I have been a cardiac physician assistant (PA) for 38 years and have seen what it takes to make a cardiac program function successfully. While I still love being in the Operating Room (OR), I also like taking a more global view of a cardiac program. I have helped start three cardiac programs from scratch, so I know the intricacies of how each unit needs to function within the hospital to not just deliver quality care, but also be operationally sound.
Setting up a cardiac program can be a challenge if the hospital has never done heart surgery before. This is due to the highly specialized procedures that are performed and the elevated risk of morbidity and mortality of cardiothoracic patients. This program’s critical nature calls for quick-to-act teams, so when we order stat labs, they truly need to be stat – not in an hour. When we need respiratory in the ICU, it needs to be there instantly, not in 10 minutes.
There are a lot of things that people take for granted, like how we enter orders. Cardiac order sets need to be built and there are drugs that need to be stored within the unit itself. For example, a cardiac unit uses vasoactive drugs, which are rich, intensive medications. Normally, these would be ordered from the pharmacy, but because the patient’s condition can change so quickly, they actually have to be stocked in the cardiac unit. Processes and implementations like these can make or break the success of a program; it takes communication, systems and procedures to initiate a heart surgery program successfully.
Staffing Essential for Operational Success
Once a cardiac program is set up, the biggest factor determining operational success is staffing. This doesn’t just mean finding the right team member for the right surgeon – it’s also finding the right people for the OR, for the ICU and for the floor.
You really need to be able to match the right staff with what needs to be done, because not everybody can do everything. There are advanced practitioners that can first assist but cannot do an endoscopic vein harvest. There are some that can do an endoscopic vein harvest but not an endoscopic radial harvest. Then, there are others who are excellent in surgery but don’t have the clinical background to do intensive care management. In addition, there are practitioners who are very good at making rounds on the floor but not experienced enough to do ICU management. To have a successful program, you need to attract and retain staff that excel in all areas of cardiac care. And, you need to be able to adjust staffing to meet the inevitable ebbs and flows of activity and patient volumes.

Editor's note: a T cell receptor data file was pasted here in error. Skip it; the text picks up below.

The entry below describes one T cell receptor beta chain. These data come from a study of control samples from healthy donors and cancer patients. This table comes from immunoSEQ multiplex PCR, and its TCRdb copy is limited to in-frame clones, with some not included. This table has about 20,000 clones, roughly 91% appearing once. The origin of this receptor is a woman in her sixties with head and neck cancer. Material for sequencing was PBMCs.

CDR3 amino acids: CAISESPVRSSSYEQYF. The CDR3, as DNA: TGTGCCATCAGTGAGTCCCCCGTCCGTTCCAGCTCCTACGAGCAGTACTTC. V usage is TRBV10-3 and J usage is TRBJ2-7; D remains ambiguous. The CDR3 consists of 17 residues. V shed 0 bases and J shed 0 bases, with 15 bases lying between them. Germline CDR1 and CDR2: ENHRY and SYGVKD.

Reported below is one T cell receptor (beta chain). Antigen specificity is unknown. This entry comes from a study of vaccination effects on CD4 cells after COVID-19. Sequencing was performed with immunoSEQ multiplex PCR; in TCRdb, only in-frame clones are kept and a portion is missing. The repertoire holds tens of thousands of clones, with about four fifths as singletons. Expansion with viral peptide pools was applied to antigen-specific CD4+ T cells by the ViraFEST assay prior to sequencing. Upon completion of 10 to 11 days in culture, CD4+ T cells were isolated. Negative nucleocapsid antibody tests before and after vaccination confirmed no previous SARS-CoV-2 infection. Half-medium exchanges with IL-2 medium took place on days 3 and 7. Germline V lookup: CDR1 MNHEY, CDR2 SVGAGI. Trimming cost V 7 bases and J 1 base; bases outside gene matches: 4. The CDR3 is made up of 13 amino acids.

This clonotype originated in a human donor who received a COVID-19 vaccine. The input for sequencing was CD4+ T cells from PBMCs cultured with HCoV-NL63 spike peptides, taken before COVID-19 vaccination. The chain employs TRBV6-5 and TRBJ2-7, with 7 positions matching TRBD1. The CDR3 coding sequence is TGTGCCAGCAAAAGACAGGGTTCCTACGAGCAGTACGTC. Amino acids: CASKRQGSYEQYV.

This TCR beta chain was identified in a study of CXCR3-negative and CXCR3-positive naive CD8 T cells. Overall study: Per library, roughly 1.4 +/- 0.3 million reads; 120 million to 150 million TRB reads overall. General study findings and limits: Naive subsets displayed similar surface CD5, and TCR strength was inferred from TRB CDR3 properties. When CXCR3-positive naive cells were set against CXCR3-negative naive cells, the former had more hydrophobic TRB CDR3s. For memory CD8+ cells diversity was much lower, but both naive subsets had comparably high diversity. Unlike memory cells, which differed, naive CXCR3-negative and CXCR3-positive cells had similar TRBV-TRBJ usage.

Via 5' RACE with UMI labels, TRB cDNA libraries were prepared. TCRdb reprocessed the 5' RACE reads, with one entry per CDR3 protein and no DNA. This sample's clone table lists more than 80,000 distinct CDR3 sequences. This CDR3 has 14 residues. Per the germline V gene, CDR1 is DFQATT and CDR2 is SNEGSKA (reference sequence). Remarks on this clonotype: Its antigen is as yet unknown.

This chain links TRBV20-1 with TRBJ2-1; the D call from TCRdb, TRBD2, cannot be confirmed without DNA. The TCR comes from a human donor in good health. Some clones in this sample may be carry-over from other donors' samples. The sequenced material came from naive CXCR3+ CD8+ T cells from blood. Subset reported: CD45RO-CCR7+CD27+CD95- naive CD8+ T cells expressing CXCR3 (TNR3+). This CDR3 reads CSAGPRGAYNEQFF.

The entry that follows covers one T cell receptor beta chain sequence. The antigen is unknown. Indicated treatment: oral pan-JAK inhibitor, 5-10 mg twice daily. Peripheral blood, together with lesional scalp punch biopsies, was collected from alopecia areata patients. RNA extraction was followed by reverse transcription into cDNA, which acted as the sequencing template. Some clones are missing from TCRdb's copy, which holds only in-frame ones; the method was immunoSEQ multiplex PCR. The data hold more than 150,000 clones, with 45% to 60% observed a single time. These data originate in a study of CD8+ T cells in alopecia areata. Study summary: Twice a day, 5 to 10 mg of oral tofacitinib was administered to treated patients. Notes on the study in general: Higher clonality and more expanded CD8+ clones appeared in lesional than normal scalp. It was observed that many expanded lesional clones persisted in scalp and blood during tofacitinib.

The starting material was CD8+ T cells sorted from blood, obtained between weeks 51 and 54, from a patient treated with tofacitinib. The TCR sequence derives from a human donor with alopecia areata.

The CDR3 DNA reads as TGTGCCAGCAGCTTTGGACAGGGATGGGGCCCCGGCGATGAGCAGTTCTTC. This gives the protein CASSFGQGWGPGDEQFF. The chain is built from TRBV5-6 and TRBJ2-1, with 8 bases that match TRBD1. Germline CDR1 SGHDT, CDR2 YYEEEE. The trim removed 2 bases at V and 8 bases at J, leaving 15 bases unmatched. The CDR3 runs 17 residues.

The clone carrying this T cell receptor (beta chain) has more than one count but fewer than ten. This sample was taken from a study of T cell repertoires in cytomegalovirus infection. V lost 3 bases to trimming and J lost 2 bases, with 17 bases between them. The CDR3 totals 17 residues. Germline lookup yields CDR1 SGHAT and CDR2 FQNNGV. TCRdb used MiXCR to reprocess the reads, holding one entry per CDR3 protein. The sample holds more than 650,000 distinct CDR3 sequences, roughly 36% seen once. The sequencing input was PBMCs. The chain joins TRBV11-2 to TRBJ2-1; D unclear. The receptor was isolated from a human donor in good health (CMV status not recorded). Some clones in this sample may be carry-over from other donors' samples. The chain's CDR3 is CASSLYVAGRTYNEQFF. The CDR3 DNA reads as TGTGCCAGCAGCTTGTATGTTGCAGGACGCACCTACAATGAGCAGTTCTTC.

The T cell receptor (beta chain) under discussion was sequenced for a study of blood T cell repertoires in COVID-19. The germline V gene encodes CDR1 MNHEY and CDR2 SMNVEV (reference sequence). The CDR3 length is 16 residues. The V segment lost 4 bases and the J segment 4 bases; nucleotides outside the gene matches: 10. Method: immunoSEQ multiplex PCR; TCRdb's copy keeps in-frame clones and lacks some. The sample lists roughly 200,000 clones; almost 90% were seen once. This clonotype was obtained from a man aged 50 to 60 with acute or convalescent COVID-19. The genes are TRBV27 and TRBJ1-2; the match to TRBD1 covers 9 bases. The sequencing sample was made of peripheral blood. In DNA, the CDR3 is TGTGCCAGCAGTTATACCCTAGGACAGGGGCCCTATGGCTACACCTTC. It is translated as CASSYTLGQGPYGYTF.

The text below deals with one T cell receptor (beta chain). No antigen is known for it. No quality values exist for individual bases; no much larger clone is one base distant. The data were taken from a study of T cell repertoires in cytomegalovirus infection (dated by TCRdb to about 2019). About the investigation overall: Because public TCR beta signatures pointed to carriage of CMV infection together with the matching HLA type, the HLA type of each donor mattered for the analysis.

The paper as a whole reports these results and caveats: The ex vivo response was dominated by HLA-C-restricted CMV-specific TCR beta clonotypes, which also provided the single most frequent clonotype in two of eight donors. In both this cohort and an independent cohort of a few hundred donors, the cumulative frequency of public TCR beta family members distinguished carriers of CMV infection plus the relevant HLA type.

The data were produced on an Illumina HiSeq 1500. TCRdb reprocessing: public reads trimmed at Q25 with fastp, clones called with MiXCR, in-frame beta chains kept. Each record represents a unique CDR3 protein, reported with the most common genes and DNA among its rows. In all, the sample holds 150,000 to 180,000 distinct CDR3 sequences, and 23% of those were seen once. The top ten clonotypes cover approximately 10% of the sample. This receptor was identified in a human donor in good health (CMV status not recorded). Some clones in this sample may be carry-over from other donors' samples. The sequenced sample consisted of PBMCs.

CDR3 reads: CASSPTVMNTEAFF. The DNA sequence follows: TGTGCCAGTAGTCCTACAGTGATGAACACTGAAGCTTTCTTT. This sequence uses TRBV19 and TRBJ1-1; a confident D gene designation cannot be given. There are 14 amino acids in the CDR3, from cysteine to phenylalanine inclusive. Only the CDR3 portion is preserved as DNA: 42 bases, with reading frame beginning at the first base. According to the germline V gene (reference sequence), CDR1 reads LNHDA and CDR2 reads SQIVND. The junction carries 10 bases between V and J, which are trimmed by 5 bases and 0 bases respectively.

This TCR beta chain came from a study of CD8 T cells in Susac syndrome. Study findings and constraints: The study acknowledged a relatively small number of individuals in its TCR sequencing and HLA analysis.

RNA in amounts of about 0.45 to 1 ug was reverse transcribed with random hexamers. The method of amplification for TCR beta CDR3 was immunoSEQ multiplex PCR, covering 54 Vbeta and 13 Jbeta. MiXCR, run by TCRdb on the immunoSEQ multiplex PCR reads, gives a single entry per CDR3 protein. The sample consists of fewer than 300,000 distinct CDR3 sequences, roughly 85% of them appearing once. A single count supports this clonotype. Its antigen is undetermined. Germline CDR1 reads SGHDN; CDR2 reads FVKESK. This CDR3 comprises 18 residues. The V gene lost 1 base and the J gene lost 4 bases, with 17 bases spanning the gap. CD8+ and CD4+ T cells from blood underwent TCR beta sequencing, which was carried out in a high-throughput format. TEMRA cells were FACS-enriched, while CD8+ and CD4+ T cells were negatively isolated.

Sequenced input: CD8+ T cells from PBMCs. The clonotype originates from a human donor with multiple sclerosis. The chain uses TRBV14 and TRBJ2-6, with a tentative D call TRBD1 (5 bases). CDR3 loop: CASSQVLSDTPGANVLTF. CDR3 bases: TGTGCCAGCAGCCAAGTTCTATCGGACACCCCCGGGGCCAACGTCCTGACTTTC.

Hospitals Find Staffing Challenging
Many hospitals face challenges when staffing a cardiac program because the unique skill set that is required puts these highly-skilled practitioners in high demand. Furthermore, they often don’t have the ability to adjust staffing to flex up and down with volume as needed. As a result, they tend to be understaffed, especially when volumes are high. Staff are often required to be on call every other day, every other weekend or every other night. This offers no work-life balance, which subsequently leads to high turnover. I know this because I’ve spent most of my career working for either a hospital or a physician group, and I know that on-staff burnout and turnover has fueled AP Health’s growth in cardiothoracic care.
At AP Health, we manage three different cardiac programs in South Florida. We have a deep bench of advanced practitioners, and most have privileges in more than one hospital. This allows us to match the right people to the right jobs and move our staff around our clients’ needs. This provides our practitioners with a more manageable work-life balance and a variety of different assignments. The result is that they don’t suffer burnout like many of their hospital-employed counterparts. Alternatively, our hospital customers benefit by receiving both a high performing staff and cost savings which benefits overall operations. It’s a win-win scenario.
Jupiter Awarded ‘Best Heart Center’
In 2020, I was brought on to direct AP Health’s team of cardiothoracic advanced practice providers at Jupiter Medical Center and to help build their new cardiothoracic program. AP Health provides advanced practitioners for all pre-op, intraoperative and postoperative care. Last month, the readers of the Palm Beach Post named Jupiter the “Best Heart Center” in the county. That’s quite an achievement for a program that started just over a year ago. Jupiter’s success is due to the leadership of Dr. Arthur Katz, one of the most respected cardiothoracic surgeons in the region. I also think the quality of care delivered by our experienced practitioners has made an impact on patients’ opinions of the program.